# 1. My Epiphany: The Sytch
Updated: Jan 22
What Started This Project
One afternoon while daydreaming about reaching financial independence, I had the following thought. Whether you believe in God or not, the story of Adam and Eve is fascinating. Many people believe money, or financial independence, is the answer to happiness. In other words, people think that if they have the financial freedom to do what they want, when they want, then they will truly be happy.
Think about the story of Adam and Eve. If you believe in God and believe the story truly happened, then what does it tell you about the obvious flaw in the logic that financial freedom brings happiness? Adam and Eve were the purest definition of financial independence. They literally had everything at their fingertips without knowledge of anything better existing. Anything they could have imagined, they had. Even with all this, they both made the decision to eat from the one single tree they were forbidden to eat from. Although they achieved financial freedom so to speak, why would they put this into jeopardy by eating the fruit?
If you do not believe in God and simply see this as a parable, it still creates the same questions. At our core as humans, if we were to have everything we ever wanted and needed, would we truly be happy? Would that alone make us happy? This is not a novel topic. There are many books and philosophers dedicated to this subject. I do not want this blog or website to be solely about this parable. This was just the thought that birthed my current path.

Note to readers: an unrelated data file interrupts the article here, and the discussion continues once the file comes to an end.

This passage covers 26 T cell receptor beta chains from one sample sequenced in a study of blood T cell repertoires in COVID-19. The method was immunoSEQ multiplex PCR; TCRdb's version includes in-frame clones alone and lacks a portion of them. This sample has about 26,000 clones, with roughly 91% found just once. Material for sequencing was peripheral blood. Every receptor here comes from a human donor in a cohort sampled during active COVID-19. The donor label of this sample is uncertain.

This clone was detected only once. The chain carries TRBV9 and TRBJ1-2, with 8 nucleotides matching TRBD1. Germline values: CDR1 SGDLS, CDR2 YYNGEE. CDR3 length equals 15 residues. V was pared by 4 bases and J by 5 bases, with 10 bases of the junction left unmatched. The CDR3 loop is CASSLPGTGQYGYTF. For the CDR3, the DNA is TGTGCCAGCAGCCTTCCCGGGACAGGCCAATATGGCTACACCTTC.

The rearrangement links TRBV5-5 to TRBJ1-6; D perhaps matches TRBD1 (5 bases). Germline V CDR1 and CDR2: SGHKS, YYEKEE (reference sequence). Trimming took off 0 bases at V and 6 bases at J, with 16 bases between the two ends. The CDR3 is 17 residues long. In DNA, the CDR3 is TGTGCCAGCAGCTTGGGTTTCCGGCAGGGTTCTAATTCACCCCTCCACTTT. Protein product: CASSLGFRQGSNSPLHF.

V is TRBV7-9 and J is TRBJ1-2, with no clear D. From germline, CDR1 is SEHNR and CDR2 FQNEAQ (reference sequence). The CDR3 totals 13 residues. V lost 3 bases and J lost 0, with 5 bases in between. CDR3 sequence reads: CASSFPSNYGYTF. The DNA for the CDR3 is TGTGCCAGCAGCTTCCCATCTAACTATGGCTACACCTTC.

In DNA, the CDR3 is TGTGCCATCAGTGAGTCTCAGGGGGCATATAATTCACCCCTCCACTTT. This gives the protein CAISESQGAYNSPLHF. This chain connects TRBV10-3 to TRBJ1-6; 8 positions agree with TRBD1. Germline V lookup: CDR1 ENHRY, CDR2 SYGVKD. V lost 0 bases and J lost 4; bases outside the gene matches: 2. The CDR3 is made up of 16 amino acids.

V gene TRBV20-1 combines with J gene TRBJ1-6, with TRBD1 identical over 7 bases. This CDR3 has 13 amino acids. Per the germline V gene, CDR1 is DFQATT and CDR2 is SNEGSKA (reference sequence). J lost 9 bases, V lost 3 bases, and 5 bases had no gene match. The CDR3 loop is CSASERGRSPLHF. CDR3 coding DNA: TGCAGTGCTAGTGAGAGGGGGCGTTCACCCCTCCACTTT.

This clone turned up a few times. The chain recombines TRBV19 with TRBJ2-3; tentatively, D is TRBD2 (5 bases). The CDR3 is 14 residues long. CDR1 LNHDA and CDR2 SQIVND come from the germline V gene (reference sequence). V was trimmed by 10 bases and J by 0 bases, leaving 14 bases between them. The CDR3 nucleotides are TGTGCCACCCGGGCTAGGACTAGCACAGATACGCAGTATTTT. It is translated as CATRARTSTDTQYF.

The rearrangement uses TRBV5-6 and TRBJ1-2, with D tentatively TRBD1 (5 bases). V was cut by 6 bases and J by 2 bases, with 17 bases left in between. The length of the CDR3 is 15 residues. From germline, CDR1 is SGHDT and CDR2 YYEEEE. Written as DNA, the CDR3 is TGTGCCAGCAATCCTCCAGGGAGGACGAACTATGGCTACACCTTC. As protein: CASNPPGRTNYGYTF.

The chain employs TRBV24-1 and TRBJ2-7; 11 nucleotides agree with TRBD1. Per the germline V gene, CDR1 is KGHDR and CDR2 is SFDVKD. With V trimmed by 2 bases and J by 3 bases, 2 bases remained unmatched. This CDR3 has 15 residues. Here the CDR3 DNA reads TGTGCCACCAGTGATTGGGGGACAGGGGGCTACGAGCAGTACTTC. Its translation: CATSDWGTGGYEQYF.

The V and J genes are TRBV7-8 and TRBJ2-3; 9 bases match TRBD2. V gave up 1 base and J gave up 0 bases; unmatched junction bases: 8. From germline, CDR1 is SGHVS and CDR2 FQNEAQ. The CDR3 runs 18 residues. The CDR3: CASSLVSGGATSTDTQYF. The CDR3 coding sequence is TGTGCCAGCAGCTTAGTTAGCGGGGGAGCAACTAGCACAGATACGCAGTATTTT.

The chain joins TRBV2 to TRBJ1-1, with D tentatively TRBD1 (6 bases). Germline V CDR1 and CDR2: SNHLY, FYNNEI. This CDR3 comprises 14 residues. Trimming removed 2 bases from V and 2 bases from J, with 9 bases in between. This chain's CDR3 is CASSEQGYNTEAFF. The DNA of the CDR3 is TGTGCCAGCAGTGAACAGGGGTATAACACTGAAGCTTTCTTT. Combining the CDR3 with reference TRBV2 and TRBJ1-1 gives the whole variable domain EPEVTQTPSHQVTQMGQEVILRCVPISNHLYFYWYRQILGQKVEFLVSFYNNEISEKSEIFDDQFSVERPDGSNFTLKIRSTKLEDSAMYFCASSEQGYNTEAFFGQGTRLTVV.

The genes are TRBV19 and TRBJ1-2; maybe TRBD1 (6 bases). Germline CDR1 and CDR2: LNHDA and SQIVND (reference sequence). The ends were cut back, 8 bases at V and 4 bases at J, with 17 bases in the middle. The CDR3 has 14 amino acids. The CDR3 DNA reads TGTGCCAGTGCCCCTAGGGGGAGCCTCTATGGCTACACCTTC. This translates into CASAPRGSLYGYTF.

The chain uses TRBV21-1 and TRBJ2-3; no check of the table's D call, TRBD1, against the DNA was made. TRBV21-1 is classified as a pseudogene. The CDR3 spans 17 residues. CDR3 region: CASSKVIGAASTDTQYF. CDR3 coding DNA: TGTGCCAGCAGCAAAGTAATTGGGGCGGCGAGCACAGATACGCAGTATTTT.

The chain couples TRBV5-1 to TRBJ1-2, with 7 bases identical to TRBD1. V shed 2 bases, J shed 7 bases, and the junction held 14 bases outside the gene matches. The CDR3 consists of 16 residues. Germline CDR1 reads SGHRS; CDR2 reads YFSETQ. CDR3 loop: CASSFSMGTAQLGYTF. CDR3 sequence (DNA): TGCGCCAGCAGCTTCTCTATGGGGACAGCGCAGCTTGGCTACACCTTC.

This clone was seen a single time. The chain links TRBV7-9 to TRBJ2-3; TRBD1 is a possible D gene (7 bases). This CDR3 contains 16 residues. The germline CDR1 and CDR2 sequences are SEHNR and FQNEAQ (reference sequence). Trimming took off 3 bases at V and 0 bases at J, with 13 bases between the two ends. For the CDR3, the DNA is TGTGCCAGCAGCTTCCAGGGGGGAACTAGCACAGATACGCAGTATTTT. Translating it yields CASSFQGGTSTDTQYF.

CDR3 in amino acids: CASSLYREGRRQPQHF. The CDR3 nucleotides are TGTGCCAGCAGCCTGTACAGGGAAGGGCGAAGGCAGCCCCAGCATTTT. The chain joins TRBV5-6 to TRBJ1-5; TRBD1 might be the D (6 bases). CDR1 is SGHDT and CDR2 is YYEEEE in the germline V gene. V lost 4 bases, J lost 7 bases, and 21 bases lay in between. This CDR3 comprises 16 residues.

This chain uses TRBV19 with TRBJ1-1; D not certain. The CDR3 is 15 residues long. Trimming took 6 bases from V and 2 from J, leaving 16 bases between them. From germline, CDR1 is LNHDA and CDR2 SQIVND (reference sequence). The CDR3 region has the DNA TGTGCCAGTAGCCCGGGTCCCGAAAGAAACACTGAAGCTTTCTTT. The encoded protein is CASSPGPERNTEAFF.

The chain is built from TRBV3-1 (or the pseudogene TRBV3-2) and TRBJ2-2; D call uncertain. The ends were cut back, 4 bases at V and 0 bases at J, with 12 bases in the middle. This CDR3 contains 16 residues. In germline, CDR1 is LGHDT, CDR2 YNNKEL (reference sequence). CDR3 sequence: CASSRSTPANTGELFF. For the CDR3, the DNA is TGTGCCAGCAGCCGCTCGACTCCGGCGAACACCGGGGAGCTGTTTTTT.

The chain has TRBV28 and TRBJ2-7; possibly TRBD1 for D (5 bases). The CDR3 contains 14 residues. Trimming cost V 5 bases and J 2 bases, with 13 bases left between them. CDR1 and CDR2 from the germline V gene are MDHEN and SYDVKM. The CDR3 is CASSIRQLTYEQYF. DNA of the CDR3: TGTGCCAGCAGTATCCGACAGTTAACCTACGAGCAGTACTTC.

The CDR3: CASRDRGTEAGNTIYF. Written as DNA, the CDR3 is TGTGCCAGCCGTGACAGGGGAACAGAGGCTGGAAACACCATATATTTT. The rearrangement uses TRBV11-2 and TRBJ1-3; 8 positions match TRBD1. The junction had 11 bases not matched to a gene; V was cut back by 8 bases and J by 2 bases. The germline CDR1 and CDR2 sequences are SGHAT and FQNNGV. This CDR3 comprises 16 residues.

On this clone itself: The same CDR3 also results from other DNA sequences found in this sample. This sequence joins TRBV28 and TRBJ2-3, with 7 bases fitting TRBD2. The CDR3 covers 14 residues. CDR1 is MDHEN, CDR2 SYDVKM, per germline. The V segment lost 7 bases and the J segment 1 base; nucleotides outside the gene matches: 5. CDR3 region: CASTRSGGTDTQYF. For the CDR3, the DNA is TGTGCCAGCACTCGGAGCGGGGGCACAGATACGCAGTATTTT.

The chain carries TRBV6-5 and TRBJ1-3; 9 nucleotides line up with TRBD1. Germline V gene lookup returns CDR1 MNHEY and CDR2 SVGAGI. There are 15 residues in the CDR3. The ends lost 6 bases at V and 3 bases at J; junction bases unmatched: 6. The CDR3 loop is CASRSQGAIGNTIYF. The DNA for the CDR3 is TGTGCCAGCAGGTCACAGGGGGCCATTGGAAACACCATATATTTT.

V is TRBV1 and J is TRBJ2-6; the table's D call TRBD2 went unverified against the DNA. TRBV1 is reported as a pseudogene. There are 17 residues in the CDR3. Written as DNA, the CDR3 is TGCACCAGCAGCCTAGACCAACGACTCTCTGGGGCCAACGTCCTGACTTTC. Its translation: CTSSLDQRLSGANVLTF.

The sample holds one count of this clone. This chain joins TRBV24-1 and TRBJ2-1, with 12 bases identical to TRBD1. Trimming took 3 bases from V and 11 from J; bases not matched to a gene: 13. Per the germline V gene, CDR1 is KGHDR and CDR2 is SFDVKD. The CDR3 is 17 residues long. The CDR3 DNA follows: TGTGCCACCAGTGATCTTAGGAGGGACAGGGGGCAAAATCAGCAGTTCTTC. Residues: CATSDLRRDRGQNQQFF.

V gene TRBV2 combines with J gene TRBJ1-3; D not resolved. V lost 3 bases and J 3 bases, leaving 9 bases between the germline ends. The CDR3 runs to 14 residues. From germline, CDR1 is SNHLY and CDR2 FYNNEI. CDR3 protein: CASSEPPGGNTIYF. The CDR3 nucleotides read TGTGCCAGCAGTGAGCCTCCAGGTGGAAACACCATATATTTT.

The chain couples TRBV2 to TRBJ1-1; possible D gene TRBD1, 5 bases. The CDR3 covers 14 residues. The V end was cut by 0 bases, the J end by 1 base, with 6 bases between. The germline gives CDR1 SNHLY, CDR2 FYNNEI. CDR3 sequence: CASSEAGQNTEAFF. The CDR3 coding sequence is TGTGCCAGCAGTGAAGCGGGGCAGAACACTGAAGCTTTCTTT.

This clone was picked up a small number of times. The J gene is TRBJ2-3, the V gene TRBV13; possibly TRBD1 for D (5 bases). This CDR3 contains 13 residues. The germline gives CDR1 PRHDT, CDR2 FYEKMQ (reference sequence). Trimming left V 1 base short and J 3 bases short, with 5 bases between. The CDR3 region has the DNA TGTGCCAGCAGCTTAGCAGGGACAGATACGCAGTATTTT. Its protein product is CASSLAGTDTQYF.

Because of this thought, I came up with the Seven-Year Time Challenge. I will have future posts explaining more in depth what this means and why I chose seven years. In a nutshell, my end goal is such - I want to have the time to do the things I love to do and are good for my health whenever I wish to.
So, my roadmap to finding this freedom will be as follows: work backwards. I am afraid that too many people have “Financial Independence” as the destination in their planning. Not everyone falls into this trap, but I see it a lot. Many people solely focus on obtaining financial independence and do not focus on what to do next until that time comes.
I will try an approach that begins with a final goal in mind that is not “Financial Independence”, then work backwards on how to achieve it. I plan to revisit this final goal monthly, heck, maybe even weekly. If my final goal changes, then I will adjust my roadmap. Over time my life circumstances may very well change, so I plan to be flexible with my destination.
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Now as my father-in-law would say, onward!